Reliability can be defined as continuing to work correctly, even when things go wrong.
A fault is usually defined as individual components of the system is failing while failure means when the system as a whole fails to provide required service.
In general, tolerating faults is preferred over preventing faults unless no cure exists.
Things can go wrong with faults and errors such as:
Hardware faults: Until recently, most of the applications required a single machine and in case of a hardware fault, redundancy was sufficient.
But as data volumes and computing demands increased, applications started using multiple machines and hardware faults also increased proportionally.
Hence there is a shift towards building systems using software fault-tolerance techniques in addition to hardware redundancy.
Such systems also have the operational advantage of rolling upgrades without planned downtime like for a single machine.
Software errors: Hardware faults a random but software errors are systematic which are triggered by unusual set of circumstances. There is no quick solution but many small things like dealing with assumptions, thorough testing, measuring, monitoring and analysing data systems can help.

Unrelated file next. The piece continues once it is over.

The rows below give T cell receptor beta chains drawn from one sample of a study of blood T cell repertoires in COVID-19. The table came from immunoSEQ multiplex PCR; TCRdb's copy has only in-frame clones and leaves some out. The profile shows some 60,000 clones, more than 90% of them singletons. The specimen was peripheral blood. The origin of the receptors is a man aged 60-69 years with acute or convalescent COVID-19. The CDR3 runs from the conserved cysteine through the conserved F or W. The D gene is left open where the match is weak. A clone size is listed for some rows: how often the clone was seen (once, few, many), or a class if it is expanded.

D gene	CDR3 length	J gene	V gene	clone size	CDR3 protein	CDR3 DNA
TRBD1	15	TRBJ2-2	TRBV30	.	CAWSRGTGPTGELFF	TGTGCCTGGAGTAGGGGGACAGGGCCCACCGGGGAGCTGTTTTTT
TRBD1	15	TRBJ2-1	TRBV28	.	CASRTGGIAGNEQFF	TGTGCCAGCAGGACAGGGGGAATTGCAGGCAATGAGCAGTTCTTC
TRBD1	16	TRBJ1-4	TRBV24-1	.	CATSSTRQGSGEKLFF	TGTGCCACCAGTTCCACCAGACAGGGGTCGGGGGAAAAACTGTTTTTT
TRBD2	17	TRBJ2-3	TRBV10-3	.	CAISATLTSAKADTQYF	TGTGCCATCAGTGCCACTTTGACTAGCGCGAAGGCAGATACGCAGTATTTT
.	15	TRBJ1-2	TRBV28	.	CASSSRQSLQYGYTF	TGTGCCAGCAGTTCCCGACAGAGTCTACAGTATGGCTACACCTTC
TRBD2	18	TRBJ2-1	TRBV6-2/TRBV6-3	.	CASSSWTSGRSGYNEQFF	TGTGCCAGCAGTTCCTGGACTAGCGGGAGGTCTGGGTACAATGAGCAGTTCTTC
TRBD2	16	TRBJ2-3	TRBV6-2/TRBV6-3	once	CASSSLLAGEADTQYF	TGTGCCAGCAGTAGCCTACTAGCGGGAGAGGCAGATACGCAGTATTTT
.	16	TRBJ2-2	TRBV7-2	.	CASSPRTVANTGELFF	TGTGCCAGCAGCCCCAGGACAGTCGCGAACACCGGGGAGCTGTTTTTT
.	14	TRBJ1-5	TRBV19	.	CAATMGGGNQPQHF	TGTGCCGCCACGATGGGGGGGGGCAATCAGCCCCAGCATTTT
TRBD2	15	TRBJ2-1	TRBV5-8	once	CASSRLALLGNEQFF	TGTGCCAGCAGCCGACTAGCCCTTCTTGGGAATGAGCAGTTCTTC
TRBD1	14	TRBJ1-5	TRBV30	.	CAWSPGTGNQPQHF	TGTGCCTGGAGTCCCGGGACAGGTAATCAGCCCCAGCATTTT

Human errors: Even with best intentions, humans are known to be unreliable. Configuration errors by operators are a leading cause of outages. These errors can be resduced by: a) encourage the user to do the right thing b) provide sandbox to explore and experiment c) automated testing d) quick and easy recovery e) detailed and clear monitoring
Reliability is important even for non-critical applications, so we should be conscious in choosing to sacrifice reliability to reduce devlopment and operational costs.
~ my extended thoughts and notes from ‘Foundations of Data Systems’ part of ‘Designing Data-Intensive Applications’ book
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Ankit Rathi is a Principal Data Scientist, published author & well-known speaker. His interest lies primarily in building end-to-end AI applications/products following best practices of Data Engineering and Architecture.
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